Robert Recorde, Inventor of the Equals Sign

In the 16th century, British mathematics was somewhat lacking compared to other advanced nations in Europe. However, a doctor and math instructor named Robert Recorde did his best to equalize things, and invented one of the most important symbols in all of mathematics: the equals sign.

Recorde was born in Pembrokeshire, Wales, in 1510. Although there is scant knowledge regarding his youth, he reportedly “descended from a respectable family,” according to the 1911 Encyclopedia Britannica. He attended Oxford and Cambridge universities and then is believed to have taught at both venues before relocating to London, where he practiced medicine.

Some accounts hold that Recorde was a personal doctor to royalty, but this has been disputed. Either way, he authored a medical work called The Urinal of Physick, which instructed readers on how to make a diagnosis by observing a given sample of urine. Now an obsolete tract, it might be considered a minor classic in the genre of urological literature.

Of course, Recorde’s writing went far beyond urine. He also became a popular author of mathematical books. They were written in the English vernacular, as opposed to the Latin that most scholarly works (especially scientific and mathematical ones) were published in at the time. Writing for the Dictionary of Scientific Biography, Joy B. Easton tells how Recorde wrote “simple, clear English prose of a higher quality than his scientific contemporaries.”

His 1543 endeavor, The Ground of Artes, was, in its time, his most popular work. This book, which the author admittedly intended for “the symple ignorant” reader, focused on elementary arithmetic and included an added section to assist merchants in using the abacus. He later published the Pathwaie to Knowledge, which involved elementary geometry based on Euclid’s Elements.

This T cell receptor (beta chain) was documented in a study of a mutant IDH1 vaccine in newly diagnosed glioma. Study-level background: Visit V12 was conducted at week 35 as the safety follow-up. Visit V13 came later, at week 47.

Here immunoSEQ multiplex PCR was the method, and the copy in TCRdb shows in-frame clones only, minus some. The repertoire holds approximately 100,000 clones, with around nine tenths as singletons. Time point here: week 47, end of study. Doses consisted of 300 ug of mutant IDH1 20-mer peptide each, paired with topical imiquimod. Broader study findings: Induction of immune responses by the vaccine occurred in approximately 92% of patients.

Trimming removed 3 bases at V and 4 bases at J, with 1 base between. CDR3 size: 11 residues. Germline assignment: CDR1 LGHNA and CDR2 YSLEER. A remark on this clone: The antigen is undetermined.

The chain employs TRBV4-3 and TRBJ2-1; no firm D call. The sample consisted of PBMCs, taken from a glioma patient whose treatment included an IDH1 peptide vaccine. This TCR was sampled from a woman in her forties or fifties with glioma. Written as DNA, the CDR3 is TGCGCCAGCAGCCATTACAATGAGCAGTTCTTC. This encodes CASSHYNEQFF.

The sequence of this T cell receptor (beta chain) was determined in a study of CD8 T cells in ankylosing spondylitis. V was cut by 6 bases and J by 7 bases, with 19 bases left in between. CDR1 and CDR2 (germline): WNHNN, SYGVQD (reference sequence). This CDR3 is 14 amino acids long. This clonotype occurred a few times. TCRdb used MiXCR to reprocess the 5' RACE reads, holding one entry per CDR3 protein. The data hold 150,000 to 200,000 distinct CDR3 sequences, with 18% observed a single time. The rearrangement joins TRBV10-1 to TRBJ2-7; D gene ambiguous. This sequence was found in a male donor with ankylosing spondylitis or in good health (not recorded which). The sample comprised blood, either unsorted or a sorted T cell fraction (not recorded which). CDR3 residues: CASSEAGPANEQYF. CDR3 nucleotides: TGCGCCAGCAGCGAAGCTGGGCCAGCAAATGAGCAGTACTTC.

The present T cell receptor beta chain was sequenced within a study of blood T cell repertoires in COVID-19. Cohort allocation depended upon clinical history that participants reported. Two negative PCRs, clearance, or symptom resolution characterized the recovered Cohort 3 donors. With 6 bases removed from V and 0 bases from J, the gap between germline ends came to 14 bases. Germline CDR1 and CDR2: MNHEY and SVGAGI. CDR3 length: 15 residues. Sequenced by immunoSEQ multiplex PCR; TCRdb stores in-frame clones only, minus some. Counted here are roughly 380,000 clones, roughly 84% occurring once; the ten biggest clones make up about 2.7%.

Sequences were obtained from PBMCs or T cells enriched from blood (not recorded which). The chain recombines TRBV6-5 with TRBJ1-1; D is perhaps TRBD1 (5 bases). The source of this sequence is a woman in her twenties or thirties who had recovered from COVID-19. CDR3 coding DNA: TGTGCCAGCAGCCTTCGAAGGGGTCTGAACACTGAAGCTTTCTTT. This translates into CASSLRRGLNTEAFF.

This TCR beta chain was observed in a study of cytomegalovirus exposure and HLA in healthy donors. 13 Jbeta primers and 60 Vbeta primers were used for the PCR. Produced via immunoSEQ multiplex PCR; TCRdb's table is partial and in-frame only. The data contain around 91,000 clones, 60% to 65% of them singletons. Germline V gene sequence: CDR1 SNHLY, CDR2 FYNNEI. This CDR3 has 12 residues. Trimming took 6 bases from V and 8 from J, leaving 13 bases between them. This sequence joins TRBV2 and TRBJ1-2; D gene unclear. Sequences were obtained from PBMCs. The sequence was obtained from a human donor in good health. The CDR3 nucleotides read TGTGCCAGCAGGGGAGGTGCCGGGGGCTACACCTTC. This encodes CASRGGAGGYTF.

Wellcome Images // CC BY 4.0

His following effort, The Castle of Knowledge, was a book on astronomy, which astutely included Nicolaus Copernicus’s new theory of heliocentricity, where the Earth revolved around the Sun, as opposed to the other way around, which had been the longstanding and ferociously maintained contention.

Recorde’s most famous book now is The Whetstone of Witte, which involved advanced arithmetic and algebra. This is the text where he introduces the equals symbol (=), which would forever change mathematics. His stated reason for choosing such a symbol was “bicause noe 2 thynges can be moare equalle.”

The Whetstone of Witte also saw the introduction of a term called “zenzizenzizenzic,” which was intended to represent a quantity raised to the eighth power. As Recorde wrote, zenzizenzizenzic “doeth represent the square of squares squaredly.” For rather obvious reasons, this clumsy term failed to catch on as well as the equals sign did. Even brilliant minds can be hit or miss.

In addition to math and medicine, Recorde was a fine scholar of classical and medieval documents. He also took part in governmental affairs, serving as a comptroller of the Bristol Mint. In this role, he encountered trouble, for he refused to divert currency to the future Earl of Pembroke. The Earl, incensed by the refusal, accused the mathematician of treason. Though Recorde would serve two months in captivity, he escaped with his head intact. But he was holding a serious grudge.

William Herbert, 1st Earl of Pembroke. Image credit: Museum of Wales via Wikipedia // Public Domain

In 1556, Recorde issued a formal charge of malfeasance against the Earl. In turn, the Earl appealed to Queen Mary and King Philip, who, judging that the Earl was far more important than a mathematician, made sure that the legal system would go its proper way.